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Date posted: 15th July 2022
For a second year running, TPT and Priestley Smith School helped Year-13 students get job-search ready.
Pupils from the specialist school for children with a vision impairment took part in the joint project that simulated each stage in securing a job.
The employment team at TPT, together with Julia Weston, Head of 6th form and Suzy McDonald, Habilitation Specialist, at Priestley Smith School, created fake job roles. The students each produced a CV and personal statement which they sent to TPT before a set deadline. They then attended mock interviews.
Jeff Page, TPT’s Head of Employment, said: “It’s so important students learn about career options and how to apply for roles. This project gave them a taste of what is like. It was so brilliant to watch these young people grow in just the short time we worked with them.”
Comments from students included:
Rihana: “I was very nervous of the computer and doing the interview on Zoom – but after a few short minutes I had forgotten to be nervous and chatted with Jeff about the answers I had written down.”
Ammar: “I answered all the questions in the interview. I overcame a huge amount of nerves to do this. I liked dressing smartly and getting some nice comments from our staff about my shirt and tie. Working with the iPad went better than I expected. The experience was good overall.”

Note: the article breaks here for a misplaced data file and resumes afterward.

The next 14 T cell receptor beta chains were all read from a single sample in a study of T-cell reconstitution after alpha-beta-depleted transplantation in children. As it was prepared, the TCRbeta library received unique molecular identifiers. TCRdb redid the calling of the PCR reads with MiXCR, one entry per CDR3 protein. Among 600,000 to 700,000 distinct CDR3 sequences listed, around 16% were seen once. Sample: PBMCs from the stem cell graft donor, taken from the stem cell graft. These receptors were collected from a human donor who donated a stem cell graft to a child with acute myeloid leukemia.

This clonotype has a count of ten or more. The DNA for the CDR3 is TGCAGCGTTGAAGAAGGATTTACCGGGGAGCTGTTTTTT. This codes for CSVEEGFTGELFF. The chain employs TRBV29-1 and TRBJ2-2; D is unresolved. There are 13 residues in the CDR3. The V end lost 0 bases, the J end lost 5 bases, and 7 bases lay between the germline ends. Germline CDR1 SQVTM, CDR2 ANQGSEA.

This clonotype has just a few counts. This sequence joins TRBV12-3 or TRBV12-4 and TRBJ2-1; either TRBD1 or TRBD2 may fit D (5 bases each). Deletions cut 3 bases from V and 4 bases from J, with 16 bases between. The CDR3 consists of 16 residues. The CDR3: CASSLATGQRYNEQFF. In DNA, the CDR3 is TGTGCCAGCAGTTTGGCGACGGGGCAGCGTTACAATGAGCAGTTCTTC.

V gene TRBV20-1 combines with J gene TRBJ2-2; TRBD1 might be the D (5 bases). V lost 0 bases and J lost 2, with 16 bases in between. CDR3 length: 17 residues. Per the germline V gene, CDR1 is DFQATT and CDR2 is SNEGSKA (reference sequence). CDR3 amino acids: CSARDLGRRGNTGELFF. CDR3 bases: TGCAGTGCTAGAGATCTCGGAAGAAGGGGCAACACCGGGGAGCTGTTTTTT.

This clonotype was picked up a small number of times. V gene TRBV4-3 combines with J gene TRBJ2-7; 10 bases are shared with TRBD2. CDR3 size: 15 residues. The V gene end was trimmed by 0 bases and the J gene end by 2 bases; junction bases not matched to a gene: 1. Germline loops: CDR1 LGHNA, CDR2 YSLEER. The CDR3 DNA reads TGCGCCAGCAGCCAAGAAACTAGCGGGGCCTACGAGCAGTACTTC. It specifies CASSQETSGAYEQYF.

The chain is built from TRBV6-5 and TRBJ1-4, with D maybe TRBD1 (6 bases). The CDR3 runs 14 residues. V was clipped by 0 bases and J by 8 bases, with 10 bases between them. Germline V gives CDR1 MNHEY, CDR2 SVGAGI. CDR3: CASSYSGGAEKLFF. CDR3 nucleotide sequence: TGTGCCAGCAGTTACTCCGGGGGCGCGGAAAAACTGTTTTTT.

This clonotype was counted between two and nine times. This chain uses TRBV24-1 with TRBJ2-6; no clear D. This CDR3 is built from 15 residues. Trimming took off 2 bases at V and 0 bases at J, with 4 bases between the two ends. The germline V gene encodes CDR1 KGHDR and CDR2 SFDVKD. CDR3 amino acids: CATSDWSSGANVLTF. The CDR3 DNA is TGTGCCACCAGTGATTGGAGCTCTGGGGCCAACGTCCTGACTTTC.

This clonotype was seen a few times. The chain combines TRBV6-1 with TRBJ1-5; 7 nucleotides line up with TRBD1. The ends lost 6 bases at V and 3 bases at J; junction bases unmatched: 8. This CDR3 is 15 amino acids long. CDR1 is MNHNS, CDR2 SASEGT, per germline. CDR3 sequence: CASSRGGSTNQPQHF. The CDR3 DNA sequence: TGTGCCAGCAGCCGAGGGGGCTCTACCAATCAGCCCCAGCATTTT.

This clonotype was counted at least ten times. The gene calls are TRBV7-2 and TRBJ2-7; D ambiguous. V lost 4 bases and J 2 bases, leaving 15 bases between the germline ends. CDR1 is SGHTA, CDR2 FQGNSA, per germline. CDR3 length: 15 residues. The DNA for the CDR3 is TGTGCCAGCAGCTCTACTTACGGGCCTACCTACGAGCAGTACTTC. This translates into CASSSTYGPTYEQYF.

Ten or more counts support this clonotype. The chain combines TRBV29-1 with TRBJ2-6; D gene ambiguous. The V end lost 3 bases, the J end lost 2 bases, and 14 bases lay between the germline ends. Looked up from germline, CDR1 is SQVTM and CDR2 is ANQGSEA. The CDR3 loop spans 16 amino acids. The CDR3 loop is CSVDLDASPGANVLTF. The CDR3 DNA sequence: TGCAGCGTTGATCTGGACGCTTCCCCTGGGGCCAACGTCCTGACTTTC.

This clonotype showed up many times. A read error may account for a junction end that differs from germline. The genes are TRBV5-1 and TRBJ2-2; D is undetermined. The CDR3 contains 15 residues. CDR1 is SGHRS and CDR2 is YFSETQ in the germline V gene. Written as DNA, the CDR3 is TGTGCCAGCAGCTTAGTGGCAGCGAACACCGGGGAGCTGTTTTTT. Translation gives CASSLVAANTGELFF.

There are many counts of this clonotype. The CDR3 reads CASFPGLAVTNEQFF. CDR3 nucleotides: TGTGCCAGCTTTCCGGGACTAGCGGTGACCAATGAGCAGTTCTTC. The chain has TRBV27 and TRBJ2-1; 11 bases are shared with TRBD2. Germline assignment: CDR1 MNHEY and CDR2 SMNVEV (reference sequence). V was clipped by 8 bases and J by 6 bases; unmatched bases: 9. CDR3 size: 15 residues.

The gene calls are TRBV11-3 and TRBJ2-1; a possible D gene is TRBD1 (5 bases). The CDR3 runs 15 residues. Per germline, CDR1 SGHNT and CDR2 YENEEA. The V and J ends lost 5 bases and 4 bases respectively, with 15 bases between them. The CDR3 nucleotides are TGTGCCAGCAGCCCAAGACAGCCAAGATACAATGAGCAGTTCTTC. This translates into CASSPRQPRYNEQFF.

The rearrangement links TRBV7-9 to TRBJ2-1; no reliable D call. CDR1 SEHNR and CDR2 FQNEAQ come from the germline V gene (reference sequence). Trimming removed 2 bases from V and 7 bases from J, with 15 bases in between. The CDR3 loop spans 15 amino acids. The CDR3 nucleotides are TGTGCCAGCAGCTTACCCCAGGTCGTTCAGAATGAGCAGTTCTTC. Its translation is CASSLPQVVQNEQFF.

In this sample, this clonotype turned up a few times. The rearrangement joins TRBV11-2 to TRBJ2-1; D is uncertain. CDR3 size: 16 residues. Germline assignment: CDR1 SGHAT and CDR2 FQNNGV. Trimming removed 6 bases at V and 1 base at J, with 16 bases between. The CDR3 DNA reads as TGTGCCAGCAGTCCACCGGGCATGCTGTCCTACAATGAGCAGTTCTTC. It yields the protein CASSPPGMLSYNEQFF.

Frank: “I had done things like this before with year 11 but because this was with a real outside organization it felt really professional.”
Miah: “I was proud of myself for staying calm throughout the whole thing.”
Shaan: “It was good to be interviewed by people who also understood about eye conditions themselves.”
Julia added: “It was interesting to see the anticipation and nervousness before the interview melt into an excited ‘Gosh I did it’ enthusiasm as the day went on. The students all got a real buzz of excitement from the event, and it has become a real focus to understand what is expected of them in ‘the real world’.
“It’s such a valuable part of their preparation for adulthood – just learning to talk to others is key in developing their job ready skills.”
Following the interviews they received feedback on what went well or not so well.